This was a new concept in 1920's and here is a photo of a bike from that period or perhaps just a decade later!

repechage 01-24-11 04:20 PM

Quote:

Originally Posted by AllenG (Post 12122321)
That was the way saddles were mounted on race bikes back in the day.
Slack seat posts were the norm, and saddles were on stems.
http://cdn2-b.examiner.com/sites/def...%20Bicycle.jpg
Wright Brothers' bicycle

http://farm4.static.flickr.com/3465/...a7ea442036.jpg
1905 Motorpaced Stayer bike
PS. the fork is not backwards.

Indeed, but these designs are type conforming. The wire stay frame tossed out the blueprint and as such, since they were giving themselves such free reign, why not just go a bit farther?

Velognome 01-24-11 07:03 PM

^^^ Weren't the slack frame angles to help with tracking on rough pavement? If so, steeper angles would have only been seen as useful on prepared tracks, the slack angles would have been better on the rough roads of the period ( pure speculation on my part of course)

repechage 01-24-11 09:41 PM

Quote:

Originally Posted by Velognome (Post 12126402)
^^^ Weren't the slack frame angles to help with tracking on rough pavement? If so, steeper angles would have only been seen as useful on prepared tracks, the slack angles would have been better on the rough roads of the period ( pure speculation on my part of course)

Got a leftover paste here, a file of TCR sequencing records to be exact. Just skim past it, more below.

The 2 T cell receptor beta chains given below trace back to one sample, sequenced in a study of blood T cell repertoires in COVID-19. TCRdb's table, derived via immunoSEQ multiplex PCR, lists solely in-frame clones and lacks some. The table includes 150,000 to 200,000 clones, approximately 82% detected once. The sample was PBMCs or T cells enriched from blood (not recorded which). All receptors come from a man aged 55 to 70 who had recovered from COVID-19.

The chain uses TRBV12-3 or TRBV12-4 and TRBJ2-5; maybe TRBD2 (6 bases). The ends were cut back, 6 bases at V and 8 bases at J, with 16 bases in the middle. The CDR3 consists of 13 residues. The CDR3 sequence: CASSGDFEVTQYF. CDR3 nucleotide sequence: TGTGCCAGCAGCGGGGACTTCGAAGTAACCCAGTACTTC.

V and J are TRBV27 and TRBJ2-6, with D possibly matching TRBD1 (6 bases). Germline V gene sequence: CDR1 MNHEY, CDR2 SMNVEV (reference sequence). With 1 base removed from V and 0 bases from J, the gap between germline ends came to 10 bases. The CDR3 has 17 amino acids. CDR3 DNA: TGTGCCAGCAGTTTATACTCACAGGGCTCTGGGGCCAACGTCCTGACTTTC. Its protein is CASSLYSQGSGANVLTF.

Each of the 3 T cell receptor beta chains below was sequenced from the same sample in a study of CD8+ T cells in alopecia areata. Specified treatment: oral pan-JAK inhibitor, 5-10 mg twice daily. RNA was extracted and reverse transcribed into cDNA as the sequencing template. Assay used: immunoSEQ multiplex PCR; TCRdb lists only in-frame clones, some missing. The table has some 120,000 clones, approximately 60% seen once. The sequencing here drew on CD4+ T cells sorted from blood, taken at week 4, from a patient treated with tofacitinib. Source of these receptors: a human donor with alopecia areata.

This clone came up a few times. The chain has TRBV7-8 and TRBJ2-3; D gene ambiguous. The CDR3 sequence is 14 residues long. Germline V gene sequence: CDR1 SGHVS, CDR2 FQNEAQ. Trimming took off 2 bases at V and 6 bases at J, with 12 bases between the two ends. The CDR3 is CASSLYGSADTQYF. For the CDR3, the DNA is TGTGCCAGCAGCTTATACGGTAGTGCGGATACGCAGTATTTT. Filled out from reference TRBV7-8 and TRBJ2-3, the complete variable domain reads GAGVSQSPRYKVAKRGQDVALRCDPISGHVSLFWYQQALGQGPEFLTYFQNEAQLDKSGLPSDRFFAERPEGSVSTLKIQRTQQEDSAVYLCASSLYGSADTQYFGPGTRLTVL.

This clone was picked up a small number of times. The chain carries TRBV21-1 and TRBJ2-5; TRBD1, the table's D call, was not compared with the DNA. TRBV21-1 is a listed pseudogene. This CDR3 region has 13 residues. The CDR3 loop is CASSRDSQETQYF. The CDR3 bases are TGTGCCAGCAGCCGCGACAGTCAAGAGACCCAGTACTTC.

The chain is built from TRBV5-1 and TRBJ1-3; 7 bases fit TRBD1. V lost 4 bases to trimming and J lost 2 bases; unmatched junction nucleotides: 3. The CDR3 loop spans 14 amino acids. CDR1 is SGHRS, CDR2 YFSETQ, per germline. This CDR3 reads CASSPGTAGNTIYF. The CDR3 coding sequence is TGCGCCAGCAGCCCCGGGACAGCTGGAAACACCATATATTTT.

For the head angle, I will accept that. For the seat angle, parts availability? The effort to place the seat forward of the seat tube by use of seat posts with forward extensions was common. I will even admit there must have been some suspension to doing that. But why on a track bike even? Granted there are some examples of machines with steeper angles, they seem to appear first on "6 day" bikes, but it seemed to take a long time to filter down to less specialized bikes.

Velognome 01-25-11 08:14 AM

So excluding the Head Tube angle, what advantage would there be to setting the Seat Tube at say 72 degrees in contrast to 68 degrees with a stem type post? And would having dissimular tube angles 68 head / 72 seat tube, adversely effect handling?

Doohickie 01-25-11 09:27 AM

Probably none, which is why you don't see this anymore. Designs in the old days were often based on nothing more than convention. Someone made it work with a certain angle, and a certain seat mounting configuration, and it was copied. Eventually it was optimized to increase stiffness, reduce weight, etc.